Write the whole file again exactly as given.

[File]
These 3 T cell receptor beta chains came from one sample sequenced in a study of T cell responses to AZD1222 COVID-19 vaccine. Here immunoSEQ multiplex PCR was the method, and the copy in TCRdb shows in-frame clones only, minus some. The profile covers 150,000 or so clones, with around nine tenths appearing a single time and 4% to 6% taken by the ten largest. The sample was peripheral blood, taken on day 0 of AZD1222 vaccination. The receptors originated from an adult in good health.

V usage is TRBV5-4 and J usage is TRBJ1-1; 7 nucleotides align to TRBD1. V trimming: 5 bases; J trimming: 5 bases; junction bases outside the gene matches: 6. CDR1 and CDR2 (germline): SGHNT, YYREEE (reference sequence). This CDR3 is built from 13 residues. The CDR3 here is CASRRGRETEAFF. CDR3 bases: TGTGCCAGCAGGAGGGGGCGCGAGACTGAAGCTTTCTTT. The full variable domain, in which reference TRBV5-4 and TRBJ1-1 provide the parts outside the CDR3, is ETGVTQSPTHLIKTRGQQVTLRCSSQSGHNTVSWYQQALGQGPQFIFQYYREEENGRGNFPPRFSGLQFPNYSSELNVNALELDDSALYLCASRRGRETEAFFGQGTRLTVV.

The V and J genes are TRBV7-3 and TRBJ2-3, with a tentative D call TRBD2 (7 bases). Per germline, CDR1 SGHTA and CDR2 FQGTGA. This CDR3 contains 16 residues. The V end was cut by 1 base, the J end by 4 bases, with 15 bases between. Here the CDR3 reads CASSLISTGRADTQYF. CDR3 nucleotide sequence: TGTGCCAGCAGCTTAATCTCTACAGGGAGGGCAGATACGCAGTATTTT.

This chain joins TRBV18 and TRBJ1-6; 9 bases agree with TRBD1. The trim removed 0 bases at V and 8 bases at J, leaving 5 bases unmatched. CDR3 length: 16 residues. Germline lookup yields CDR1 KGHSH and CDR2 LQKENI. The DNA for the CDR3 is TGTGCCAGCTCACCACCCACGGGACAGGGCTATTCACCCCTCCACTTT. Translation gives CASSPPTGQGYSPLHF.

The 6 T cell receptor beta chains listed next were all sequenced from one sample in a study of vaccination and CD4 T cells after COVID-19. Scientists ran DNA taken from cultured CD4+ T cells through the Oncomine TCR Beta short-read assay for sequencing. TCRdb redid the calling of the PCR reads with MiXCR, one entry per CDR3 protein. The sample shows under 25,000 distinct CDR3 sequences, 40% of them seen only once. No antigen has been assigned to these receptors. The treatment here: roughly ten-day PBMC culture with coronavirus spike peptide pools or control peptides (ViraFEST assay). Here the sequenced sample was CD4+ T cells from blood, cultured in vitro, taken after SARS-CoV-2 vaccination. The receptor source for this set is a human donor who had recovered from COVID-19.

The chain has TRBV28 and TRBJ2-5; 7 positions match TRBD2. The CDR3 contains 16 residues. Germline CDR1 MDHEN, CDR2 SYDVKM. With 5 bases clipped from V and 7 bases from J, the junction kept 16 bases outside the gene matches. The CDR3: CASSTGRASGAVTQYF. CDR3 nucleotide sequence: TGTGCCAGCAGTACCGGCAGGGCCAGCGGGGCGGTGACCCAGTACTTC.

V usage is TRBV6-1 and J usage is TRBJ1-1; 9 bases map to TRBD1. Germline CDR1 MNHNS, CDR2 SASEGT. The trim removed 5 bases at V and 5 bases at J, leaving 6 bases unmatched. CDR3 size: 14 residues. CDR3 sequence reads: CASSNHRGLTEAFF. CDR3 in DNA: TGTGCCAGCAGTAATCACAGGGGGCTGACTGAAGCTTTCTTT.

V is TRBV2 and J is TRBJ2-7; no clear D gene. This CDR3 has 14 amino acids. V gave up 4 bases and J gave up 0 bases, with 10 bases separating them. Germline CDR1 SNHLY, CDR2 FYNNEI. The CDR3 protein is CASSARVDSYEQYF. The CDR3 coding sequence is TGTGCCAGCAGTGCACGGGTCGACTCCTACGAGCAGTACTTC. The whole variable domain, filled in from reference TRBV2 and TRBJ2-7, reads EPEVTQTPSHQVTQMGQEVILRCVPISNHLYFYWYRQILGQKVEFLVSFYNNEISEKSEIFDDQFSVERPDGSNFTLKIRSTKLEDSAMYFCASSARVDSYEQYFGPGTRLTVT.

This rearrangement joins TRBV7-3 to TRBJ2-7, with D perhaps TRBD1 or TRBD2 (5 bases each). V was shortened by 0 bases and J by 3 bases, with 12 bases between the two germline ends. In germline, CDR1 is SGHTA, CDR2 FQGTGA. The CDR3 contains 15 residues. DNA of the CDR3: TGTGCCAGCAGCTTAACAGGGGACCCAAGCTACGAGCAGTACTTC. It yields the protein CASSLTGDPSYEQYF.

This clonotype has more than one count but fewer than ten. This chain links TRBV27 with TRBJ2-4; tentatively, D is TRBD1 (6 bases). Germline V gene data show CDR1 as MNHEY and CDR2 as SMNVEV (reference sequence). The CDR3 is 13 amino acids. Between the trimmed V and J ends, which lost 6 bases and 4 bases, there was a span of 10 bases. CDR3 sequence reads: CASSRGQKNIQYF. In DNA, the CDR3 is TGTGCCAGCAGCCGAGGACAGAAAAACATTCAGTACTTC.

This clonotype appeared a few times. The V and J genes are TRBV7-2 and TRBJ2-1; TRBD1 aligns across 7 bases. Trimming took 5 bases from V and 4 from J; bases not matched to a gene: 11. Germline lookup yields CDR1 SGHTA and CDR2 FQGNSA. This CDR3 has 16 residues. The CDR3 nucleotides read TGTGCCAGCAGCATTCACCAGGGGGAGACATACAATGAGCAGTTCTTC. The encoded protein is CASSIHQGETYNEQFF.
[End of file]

These 3 T cell receptor beta chains came from one sample sequenced in a study of T cell responses to AZD1222 COVID-19 vaccine. Here immunoSEQ multiplex PCR was the method, and the copy in TCRdb shows in-frame clones only, minus some. The profile covers 150,000 or so clones, with around nine tenths appearing a single time and 4% to 6% taken by the ten largest. The sample was peripheral blood, taken on day 0 of AZD1222 vaccination. The receptors originated from an adult in good health.

V usage is TRBV5-4 and J usage is TRBJ1-1; 7 nucleotides align to TRBD1. V trimming: 5 bases; J trimming: 5 bases; junction bases outside the gene matches: 6. CDR1 and CDR2 (germline): SGHNT, YYREEE (reference sequence). This CDR3 is built from 13 residues. The CDR3 here is CASRRGRETEAFF. CDR3 bases: TGTGCCAGCAGGAGGGGGCGCGAGACTGAAGCTTTCTTT. The full variable domain, in which reference TRBV5-4 and TRBJ1-1 provide the parts outside the CDR3, is ETGVTQSPTHLIKTRGQQVTLRCSSQSGHNTVSWYQQALGQGPQFIFQYYREEENGRGNFPPRFSGLQFPNYSSELNVNALELDDSALYLCASRRGRETEAFFGQGTRLTVV.

The V and J genes are TRBV7-3 and TRBJ2-3, with a tentative D call TRBD2 (7 bases). Per germline, CDR1 SGHTA and CDR2 FQGTGA. This CDR3 contains 16 residues. The V end was cut by 1 base, the J end by 4 bases, with 15 bases between. Here the CDR3 reads CASSLISTGRADTQYF. CDR3 nucleotide sequence: TGTGCCAGCAGCTTAATCTCTACAGGGAGGGCAGATACGCAGTATTTT.

This chain joins TRBV18 and TRBJ1-6; 9 bases agree with TRBD1. The trim removed 0 bases at V and 8 bases at J, leaving 5 bases unmatched. CDR3 length: 16 residues. Germline lookup yields CDR1 KGHSH and CDR2 LQKENI. The DNA for the CDR3 is TGTGCCAGCTCACCACCCACGGGACAGGGCTATTCACCCCTCCACTTT. Translation gives CASSPPTGQGYSPLHF.

The 6 T cell receptor beta chains listed next were all sequenced from one sample in a study of vaccination and CD4 T cells after COVID-19. Scientists ran DNA taken from cultured CD4+ T cells through the Oncomine TCR Beta short-read assay for sequencing. TCRdb redid the calling of the PCR reads with MiXCR, one entry per CDR3 protein. The sample shows under 25,000 distinct CDR3 sequences, 40% of them seen only once. No antigen has been assigned to these receptors. The treatment here: roughly ten-day PBMC culture with coronavirus spike peptide pools or control peptides (ViraFEST assay). Here the sequenced sample was CD4+ T cells from blood, cultured in vitro, taken after SARS-CoV-2 vaccination. The receptor source for this set is a human donor who had recovered from COVID-19.

The chain has TRBV28 and TRBJ2-5; 7 positions match TRBD2. The CDR3 contains 16 residues. Germline CDR1 MDHEN, CDR2 SYDVKM. With 5 bases clipped from V and 7 bases from J, the junction kept 16 bases outside the gene matches. The CDR3: CASSTGRASGAVTQYF. CDR3 nucleotide sequence: TGTGCCAGCAGTACCGGCAGGGCCAGCGGGGCGGTGACCCAGTACTTC.

V usage is TRBV6-1 and J usage is TRBJ1-1; 9 bases map to TRBD1. Germline CDR1 MNHNS, CDR2 SASEGT. The trim removed 5 bases at V and 5 bases at J, leaving 6 bases unmatched. CDR3 size: 14 residues. CDR3 sequence reads: CASSNHRGLTEAFF. CDR3 in DNA: TGTGCCAGCAGTAATCACAGGGGGCTGACTGAAGCTTTCTTT.

V is TRBV2 and J is TRBJ2-7; no clear D gene. This CDR3 has 14 amino acids. V gave up 4 bases and J gave up 0 bases, with 10 bases separating them. Germline CDR1 SNHLY, CDR2 FYNNEI. The CDR3 protein is CASSARVDSYEQYF. The CDR3 coding sequence is TGTGCCAGCAGTGCACGGGTCGACTCCTACGAGCAGTACTTC. The whole variable domain, filled in from reference TRBV2 and TRBJ2-7, reads EPEVTQTPSHQVTQMGQEVILRCVPISNHLYFYWYRQILGQKVEFLVSFYNNEISEKSEIFDDQFSVERPDGSNFTLKIRSTKLEDSAMYFCASSARVDSYEQYFGPGTRLTVT.

This rearrangement joins TRBV7-3 to TRBJ2-7, with D perhaps TRBD1 or TRBD2 (5 bases each). V was shortened by 0 bases and J by 3 bases, with 12 bases between the two germline ends. In germline, CDR1 is SGHTA, CDR2 FQGTGA. The CDR3 contains 15 residues. DNA of the CDR3: TGTGCCAGCAGCTTAACAGGGGACCCAAGCTACGAGCAGTACTTC. It yields the protein CASSLTGDPSYEQYF.

This clonotype has more than one count but fewer than ten. This chain links TRBV27 with TRBJ2-4; tentatively, D is TRBD1 (6 bases). Germline V gene data show CDR1 as MNHEY and CDR2 as SMNVEV (reference sequence). The CDR3 is 13 amino acids. Between the trimmed V and J ends, which lost 6 bases and 4 bases, there was a span of 10 bases. CDR3 sequence reads: CASSRGQKNIQYF. In DNA, the CDR3 is TGTGCCAGCAGCCGAGGACAGAAAAACATTCAGTACTTC.

This clonotype appeared a few times. The V and J genes are TRBV7-2 and TRBJ2-1; TRBD1 aligns across 7 bases. Trimming took 5 bases from V and 4 from J; bases not matched to a gene: 11. Germline lookup yields CDR1 SGHTA and CDR2 FQGNSA. This CDR3 has 16 residues. The CDR3 nucleotides read TGTGCCAGCAGCATTCACCAGGGGGAGACATACAATGAGCAGTTCTTC. The encoded protein is CASSIHQGETYNEQFF.